While the country waits for news of light at the end of the lockdown tunnel, the world of home interiors has adapted well to the new normal.

From furniture stores to interior designers, businesses have embraced the nation’s wish for home makeovers without the need to visit a store or showroom. 

Whether it’s a desire to improve the spaces where we’re spending our time, anxiety about colleagues viewing our messy roomduring video calls or the impact of glimpsing inside the homes of celebrities, the lockdown has seen a boom in interiors sales. Retailers and design companies have risen to the challenges, with everything from Zoom and FaceTime consultations to webinars and videos. 

John Lewis has interiors consultants offering free Instagram briefings, followed up with notes, mood boards and shopping lists. A similar service is available from the store’s nursery advisors. Says customer experience manager, Peter Cross: “We’ve got to serve a new virtual Britain”.  

According to chic furniture and kitchens emporium, Neptune, which has three stores in London: “Our virtual doors are wide open, whether it’s a video session with a designer, a phone chat with a home specialist, or just a second opinion by email.” Meanwhile, both Heals and Aram Store have staff on call for queries, anMy Furniture is providing showroom video chats.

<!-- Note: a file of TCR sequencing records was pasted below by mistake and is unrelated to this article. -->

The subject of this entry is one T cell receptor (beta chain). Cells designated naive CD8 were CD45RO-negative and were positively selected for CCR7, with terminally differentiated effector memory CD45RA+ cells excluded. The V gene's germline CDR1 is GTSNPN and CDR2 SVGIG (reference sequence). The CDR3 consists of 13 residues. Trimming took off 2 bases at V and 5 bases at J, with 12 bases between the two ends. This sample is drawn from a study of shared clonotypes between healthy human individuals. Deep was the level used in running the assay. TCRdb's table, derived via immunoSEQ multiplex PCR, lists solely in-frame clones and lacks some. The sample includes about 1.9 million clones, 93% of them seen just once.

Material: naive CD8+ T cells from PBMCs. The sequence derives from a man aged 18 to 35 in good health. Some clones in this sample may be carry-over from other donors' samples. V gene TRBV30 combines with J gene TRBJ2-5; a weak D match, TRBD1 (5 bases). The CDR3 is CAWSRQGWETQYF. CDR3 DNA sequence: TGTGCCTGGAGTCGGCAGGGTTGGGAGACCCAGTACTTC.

An example of inventive use of tech, the virtual reality app from Stitched lets you experiment with curtain and blind fabrics using a photo of your window. And John Cullen Lighting is offering free webinars on tips and tricks to transform you home and garden with the right illumination. 

Several design services are also doing virtual consultations, including Topology Interiors and Zoom that RoomWhile Secret Styling Club offers services including a “midi makeover”, where stylists create personalised mood boards with revamp suggestions. 

Read more in this Evening Standard Homes & Property article.